The Resilience of Polar Collembola to Climate Change
Permanent link to Research Commons versionhttps://hdl.handle.net/10289/16077
Polar Collembola have adapted over millions of years to an environment that is changing faster than any other on earth. Globally, Collembola (springtails) are among the most abundant and widely-distributed arthropods and are key components of species-poor polar ecosystems. Understanding the resilience of polar collembola to climate change is therefore an urgent research priority. Here we explore the links between genetic diversity and physiology in shaping the resilience of polar Collembola to climate change. I have reviewed the resilience of polar Collembola considering genetic diversity, behavioural avoidance and physiological tolerances along with an examination of the potential impacts of biotic interactions. I also explored potential recovery dynamics with reference to temperate taxa and colonisation patterns of new habitat exposed by glacial retreat. This review illustrated that polar Collembola exhibit a suite of traits that have enabled their survival in extreme conditions and may serve as pre-adaptations to changing conditions. However, if resistance capacities are insufficient, complete community level recovery following disturbances is exceedingly slow, especially among Collembola that inhabit deeper microhabitats within the soil column (deeper-dwelling). Overall, it appears that deeper-dwelling species that fail to resist climate changes may not recover in ecologically realistic timescales, especially given the projected pace of climate changes. The largest spatial scale study and analysis of the genetic diversity of Collembola from the central Canadian High Arctic location of Cambridge Bay (Ikaluktuktiak) was undertaken to refine species identifications, examine levels of population diversity, and explore the role of geological processes and glacial dynamics in shaping the current Arctic collembolan fauna. I identified 68 Barcode Index Numbers (BINs, as a proxy for species diversity) representing an estimated 43 morphological species, with 29 BINs unique to Cambridge Bay. The geographic linkages between populations across the High Arctic supported hypothesised east to west dispersal patterns in accordance with prevailing ocean currents. The physiology of five of the most abundant surface-active species from the Canadian High Arctic was explored to determine how resistant local species are likely to be to rising temperatures and increasing drought pressure. Some individuals were found to exhibit remarkably high heat tolerances (>40 ℃) with only limited cold tolerance capacities (64 % had supercooling points higher than -10 ℃). Survival rates in response to a desiccation stress were also variable among individuals (range: 1.0-13.5 hrs). This indicated that Arctic Collembola may be pre-adapted to a level of climate warming. I also explored the specific relationship between two populations of the Antarctic collembolan Gomphiocephalus hodgsoni found in the largest ice-free area in continental Antarctica, McMurdo Dry Valleys. I tested whether the genetic variation found between coastal and inland individuals of G. hodgsoni corresponded with differences in physiological tolerances of hot and cold temperatures was tested. Individuals from the population nearest the warmer coastal site had higher upper thermal limits (mean CTmax 31.3 ℃) compared to individuals from the more inland population (mean CTmax 27.2 ℃). However, these differences in heat tolerance weren’t significant until accounting for microhabitat temperature at time of collection (site + microhabitat at time of collection, p=0.0029). Coastal individuals also had higher mean supercooling points (coastal: -14.3 ℃; inland: -22.6 ℃, p=0.011). Under climate change associated warming warm-adapted populations may have a selective advantage relative to more cold adapted individuals, leading to changes in population genetic structure, a decline in genetic diversity, and associated decline in resilience. Collectively my thesis chapters have identified that the biggest threats to the ongoing survival of polar Collembola are sustained heat stress, desiccation stress, changing biotic interactions, and the arrival and spread of invasive species. Despite this, polar Collembola exhibit considerable levels of genetic diversity and physiological tolerances that may make them pre-adapted to climate change induced environmental changes.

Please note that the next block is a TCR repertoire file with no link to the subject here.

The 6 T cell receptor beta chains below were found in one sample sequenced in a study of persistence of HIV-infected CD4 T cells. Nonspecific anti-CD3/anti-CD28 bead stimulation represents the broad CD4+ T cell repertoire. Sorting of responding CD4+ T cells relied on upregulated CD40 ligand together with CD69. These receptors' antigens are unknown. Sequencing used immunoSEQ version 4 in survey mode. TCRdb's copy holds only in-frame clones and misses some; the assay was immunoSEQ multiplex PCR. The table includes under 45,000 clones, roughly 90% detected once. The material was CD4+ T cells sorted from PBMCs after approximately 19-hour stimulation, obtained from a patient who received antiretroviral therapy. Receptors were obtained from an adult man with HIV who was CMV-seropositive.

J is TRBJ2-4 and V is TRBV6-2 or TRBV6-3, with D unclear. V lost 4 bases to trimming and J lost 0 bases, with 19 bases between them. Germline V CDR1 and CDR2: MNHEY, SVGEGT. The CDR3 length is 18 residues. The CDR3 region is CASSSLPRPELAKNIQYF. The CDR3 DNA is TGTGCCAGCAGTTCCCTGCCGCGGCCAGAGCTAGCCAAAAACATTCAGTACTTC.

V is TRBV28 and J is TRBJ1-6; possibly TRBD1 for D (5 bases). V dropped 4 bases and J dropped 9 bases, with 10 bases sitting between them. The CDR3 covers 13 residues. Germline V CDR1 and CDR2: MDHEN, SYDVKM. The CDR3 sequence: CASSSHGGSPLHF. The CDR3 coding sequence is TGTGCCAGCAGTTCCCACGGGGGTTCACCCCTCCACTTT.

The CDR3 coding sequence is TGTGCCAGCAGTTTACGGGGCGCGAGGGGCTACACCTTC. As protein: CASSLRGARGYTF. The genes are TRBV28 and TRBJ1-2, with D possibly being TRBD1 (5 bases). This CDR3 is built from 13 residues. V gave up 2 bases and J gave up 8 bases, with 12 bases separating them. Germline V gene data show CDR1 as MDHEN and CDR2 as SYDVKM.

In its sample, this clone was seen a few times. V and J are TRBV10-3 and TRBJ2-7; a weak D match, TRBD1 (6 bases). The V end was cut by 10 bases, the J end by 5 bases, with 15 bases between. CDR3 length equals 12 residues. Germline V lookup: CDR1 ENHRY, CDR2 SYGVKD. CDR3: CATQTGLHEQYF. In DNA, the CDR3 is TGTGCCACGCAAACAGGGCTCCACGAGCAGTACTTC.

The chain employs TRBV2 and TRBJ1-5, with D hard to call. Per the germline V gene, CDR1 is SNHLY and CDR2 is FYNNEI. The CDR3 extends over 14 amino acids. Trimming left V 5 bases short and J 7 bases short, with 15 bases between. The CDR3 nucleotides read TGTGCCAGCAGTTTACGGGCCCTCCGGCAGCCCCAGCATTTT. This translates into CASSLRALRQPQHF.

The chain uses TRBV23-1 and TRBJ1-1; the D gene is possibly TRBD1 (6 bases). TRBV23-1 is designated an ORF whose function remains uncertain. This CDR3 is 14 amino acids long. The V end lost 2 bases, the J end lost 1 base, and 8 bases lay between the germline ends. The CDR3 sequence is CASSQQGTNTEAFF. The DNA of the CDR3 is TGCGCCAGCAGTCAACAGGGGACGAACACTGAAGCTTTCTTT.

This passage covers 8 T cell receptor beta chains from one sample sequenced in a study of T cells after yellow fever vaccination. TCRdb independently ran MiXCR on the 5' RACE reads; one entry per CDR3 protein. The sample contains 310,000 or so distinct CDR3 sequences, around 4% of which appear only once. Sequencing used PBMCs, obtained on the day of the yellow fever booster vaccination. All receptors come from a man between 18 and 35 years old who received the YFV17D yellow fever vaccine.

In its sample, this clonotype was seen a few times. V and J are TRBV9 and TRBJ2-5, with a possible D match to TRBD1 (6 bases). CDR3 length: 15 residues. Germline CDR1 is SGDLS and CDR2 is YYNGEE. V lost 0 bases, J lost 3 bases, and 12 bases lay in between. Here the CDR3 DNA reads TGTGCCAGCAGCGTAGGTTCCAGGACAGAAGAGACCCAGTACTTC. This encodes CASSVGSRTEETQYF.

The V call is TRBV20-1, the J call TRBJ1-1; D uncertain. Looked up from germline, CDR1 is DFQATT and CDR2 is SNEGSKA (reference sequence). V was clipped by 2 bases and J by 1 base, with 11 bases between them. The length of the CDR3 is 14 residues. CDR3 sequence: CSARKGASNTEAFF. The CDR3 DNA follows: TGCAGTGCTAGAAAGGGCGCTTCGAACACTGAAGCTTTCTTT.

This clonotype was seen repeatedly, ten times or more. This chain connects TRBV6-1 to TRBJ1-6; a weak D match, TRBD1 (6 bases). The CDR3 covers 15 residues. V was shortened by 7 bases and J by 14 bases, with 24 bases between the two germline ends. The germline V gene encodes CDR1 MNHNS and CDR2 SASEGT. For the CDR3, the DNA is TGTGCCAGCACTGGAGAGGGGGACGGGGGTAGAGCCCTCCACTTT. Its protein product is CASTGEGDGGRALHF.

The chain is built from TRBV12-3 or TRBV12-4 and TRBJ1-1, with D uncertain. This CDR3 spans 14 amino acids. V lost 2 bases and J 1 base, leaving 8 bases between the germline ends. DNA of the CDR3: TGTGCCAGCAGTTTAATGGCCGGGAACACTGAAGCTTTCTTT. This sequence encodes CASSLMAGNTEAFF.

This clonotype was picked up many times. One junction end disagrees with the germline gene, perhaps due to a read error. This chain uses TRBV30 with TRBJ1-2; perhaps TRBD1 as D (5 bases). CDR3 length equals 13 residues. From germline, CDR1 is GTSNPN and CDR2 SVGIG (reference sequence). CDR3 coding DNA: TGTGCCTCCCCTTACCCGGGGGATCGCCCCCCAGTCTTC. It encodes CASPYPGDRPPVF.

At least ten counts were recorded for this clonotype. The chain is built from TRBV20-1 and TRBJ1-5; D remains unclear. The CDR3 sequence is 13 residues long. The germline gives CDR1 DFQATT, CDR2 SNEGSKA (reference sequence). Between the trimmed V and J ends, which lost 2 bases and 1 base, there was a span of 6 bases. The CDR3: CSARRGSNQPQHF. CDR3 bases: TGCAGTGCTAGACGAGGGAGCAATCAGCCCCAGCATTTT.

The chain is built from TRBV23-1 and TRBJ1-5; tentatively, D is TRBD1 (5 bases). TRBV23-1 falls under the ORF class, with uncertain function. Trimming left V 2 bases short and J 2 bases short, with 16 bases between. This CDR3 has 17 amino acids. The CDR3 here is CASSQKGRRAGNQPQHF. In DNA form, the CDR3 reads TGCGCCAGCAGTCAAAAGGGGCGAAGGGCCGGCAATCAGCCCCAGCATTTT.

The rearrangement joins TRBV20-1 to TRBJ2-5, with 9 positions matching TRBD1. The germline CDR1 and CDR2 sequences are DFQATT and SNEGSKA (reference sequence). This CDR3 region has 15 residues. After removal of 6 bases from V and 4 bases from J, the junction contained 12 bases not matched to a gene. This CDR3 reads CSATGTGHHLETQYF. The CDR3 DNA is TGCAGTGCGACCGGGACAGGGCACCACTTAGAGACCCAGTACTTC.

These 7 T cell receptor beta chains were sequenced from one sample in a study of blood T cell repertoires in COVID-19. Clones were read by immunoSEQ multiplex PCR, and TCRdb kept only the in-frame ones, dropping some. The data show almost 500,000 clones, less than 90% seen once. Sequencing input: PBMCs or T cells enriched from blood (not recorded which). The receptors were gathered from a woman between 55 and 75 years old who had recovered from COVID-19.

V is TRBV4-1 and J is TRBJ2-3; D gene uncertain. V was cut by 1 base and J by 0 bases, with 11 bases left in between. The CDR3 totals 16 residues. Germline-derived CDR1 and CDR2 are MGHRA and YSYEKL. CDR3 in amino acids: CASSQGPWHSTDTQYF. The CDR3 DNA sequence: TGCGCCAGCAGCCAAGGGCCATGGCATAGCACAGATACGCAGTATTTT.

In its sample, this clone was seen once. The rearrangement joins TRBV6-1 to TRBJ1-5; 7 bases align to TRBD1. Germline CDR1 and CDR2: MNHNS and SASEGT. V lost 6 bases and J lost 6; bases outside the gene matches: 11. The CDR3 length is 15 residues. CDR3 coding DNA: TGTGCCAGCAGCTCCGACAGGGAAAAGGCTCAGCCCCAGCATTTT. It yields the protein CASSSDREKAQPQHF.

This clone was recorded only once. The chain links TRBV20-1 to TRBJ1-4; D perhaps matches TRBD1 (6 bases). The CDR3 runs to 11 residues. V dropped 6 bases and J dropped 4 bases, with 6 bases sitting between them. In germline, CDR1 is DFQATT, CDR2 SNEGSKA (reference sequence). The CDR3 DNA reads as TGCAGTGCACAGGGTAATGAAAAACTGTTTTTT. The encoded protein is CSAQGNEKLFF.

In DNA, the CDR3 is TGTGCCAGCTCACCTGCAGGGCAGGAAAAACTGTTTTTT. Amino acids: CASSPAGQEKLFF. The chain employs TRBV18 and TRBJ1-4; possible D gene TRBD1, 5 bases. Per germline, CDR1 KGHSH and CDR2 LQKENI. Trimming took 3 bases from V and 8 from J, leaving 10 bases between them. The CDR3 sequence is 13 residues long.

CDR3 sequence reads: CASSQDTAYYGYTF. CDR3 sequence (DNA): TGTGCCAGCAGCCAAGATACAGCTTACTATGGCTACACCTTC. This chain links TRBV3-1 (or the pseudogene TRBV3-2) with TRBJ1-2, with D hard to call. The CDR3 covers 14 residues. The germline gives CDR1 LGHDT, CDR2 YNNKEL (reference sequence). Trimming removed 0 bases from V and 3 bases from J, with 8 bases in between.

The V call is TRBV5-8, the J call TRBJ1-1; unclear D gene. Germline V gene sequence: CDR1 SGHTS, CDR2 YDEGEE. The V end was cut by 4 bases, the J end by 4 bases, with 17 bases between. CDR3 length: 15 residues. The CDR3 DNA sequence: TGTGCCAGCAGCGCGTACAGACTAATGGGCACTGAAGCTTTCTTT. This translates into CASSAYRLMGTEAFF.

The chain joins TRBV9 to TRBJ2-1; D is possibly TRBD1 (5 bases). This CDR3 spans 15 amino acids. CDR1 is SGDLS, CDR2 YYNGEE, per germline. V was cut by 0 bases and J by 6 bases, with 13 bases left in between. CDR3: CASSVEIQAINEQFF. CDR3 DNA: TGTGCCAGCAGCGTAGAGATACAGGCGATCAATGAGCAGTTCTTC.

The University of Waikato
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